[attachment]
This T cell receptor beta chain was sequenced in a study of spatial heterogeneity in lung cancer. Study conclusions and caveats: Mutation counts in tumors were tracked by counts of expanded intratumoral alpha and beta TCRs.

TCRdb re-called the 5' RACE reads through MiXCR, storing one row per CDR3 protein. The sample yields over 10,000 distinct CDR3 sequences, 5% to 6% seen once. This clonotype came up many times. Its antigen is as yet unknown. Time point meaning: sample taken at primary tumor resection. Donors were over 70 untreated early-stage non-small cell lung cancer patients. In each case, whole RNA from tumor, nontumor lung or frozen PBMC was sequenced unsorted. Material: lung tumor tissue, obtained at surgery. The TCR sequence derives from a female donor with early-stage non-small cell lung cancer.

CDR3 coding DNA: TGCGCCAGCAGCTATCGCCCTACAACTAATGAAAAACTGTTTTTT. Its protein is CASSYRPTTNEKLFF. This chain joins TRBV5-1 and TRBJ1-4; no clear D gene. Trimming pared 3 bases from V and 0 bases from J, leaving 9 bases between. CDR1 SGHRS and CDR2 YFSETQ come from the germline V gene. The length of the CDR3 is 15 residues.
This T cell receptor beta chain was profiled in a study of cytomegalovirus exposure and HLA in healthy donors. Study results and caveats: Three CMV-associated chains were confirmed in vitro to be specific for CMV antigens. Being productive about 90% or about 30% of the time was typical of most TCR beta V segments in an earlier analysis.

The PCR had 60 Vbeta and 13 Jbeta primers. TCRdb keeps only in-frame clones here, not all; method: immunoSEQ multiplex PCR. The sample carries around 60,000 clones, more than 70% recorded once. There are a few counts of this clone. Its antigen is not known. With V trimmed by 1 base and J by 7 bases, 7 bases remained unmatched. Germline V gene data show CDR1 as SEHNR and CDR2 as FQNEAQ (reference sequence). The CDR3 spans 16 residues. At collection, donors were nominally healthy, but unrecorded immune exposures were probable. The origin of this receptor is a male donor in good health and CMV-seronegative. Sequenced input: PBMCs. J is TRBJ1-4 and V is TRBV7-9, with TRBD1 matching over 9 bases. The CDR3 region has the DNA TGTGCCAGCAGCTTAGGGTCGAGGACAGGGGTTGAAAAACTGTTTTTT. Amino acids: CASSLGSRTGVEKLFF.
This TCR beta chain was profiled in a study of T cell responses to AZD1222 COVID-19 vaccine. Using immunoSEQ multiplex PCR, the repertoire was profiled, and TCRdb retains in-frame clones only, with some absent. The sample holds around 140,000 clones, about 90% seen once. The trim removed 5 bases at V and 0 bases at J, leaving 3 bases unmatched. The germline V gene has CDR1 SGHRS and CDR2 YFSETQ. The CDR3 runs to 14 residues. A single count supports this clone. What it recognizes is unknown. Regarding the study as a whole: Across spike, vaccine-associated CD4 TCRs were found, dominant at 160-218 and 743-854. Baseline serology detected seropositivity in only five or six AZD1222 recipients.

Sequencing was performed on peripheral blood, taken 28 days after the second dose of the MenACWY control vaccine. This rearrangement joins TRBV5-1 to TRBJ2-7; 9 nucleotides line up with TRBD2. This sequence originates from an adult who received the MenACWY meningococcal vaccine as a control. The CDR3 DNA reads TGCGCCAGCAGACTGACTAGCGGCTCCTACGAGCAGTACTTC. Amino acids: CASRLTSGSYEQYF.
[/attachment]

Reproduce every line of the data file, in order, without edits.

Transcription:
This T cell receptor beta chain was sequenced in a study of spatial heterogeneity in lung cancer. Study conclusions and caveats: Mutation counts in tumors were tracked by counts of expanded intratumoral alpha and beta TCRs.

TCRdb re-called the 5' RACE reads through MiXCR, storing one row per CDR3 protein. The sample yields over 10,000 distinct CDR3 sequences, 5% to 6% seen once. This clonotype came up many times. Its antigen is as yet unknown. Time point meaning: sample taken at primary tumor resection. Donors were over 70 untreated early-stage non-small cell lung cancer patients. In each case, whole RNA from tumor, nontumor lung or frozen PBMC was sequenced unsorted. Material: lung tumor tissue, obtained at surgery. The TCR sequence derives from a female donor with early-stage non-small cell lung cancer.

CDR3 coding DNA: TGCGCCAGCAGCTATCGCCCTACAACTAATGAAAAACTGTTTTTT. Its protein is CASSYRPTTNEKLFF. This chain joins TRBV5-1 and TRBJ1-4; no clear D gene. Trimming pared 3 bases from V and 0 bases from J, leaving 9 bases between. CDR1 SGHRS and CDR2 YFSETQ come from the germline V gene. The length of the CDR3 is 15 residues.
This T cell receptor beta chain was profiled in a study of cytomegalovirus exposure and HLA in healthy donors. Study results and caveats: Three CMV-associated chains were confirmed in vitro to be specific for CMV antigens. Being productive about 90% or about 30% of the time was typical of most TCR beta V segments in an earlier analysis.

The PCR had 60 Vbeta and 13 Jbeta primers. TCRdb keeps only in-frame clones here, not all; method: immunoSEQ multiplex PCR. The sample carries around 60,000 clones, more than 70% recorded once. There are a few counts of this clone. Its antigen is not known. With V trimmed by 1 base and J by 7 bases, 7 bases remained unmatched. Germline V gene data show CDR1 as SEHNR and CDR2 as FQNEAQ (reference sequence). The CDR3 spans 16 residues. At collection, donors were nominally healthy, but unrecorded immune exposures were probable. The origin of this receptor is a male donor in good health and CMV-seronegative. Sequenced input: PBMCs. J is TRBJ1-4 and V is TRBV7-9, with TRBD1 matching over 9 bases. The CDR3 region has the DNA TGTGCCAGCAGCTTAGGGTCGAGGACAGGGGTTGAAAAACTGTTTTTT. Amino acids: CASSLGSRTGVEKLFF.
This TCR beta chain was profiled in a study of T cell responses to AZD1222 COVID-19 vaccine. Using immunoSEQ multiplex PCR, the repertoire was profiled, and TCRdb retains in-frame clones only, with some absent. The sample holds around 140,000 clones, about 90% seen once. The trim removed 5 bases at V and 0 bases at J, leaving 3 bases unmatched. The germline V gene has CDR1 SGHRS and CDR2 YFSETQ. The CDR3 runs to 14 residues. A single count supports this clone. What it recognizes is unknown. Regarding the study as a whole: Across spike, vaccine-associated CD4 TCRs were found, dominant at 160-218 and 743-854. Baseline serology detected seropositivity in only five or six AZD1222 recipients.

Sequencing was performed on peripheral blood, taken 28 days after the second dose of the MenACWY control vaccine. This rearrangement joins TRBV5-1 to TRBJ2-7; 9 nucleotides line up with TRBD2. This sequence originates from an adult who received the MenACWY meningococcal vaccine as a control. The CDR3 DNA reads TGCGCCAGCAGACTGACTAGCGGCTCCTACGAGCAGTACTTC. Amino acids: CASRLTSGSYEQYF.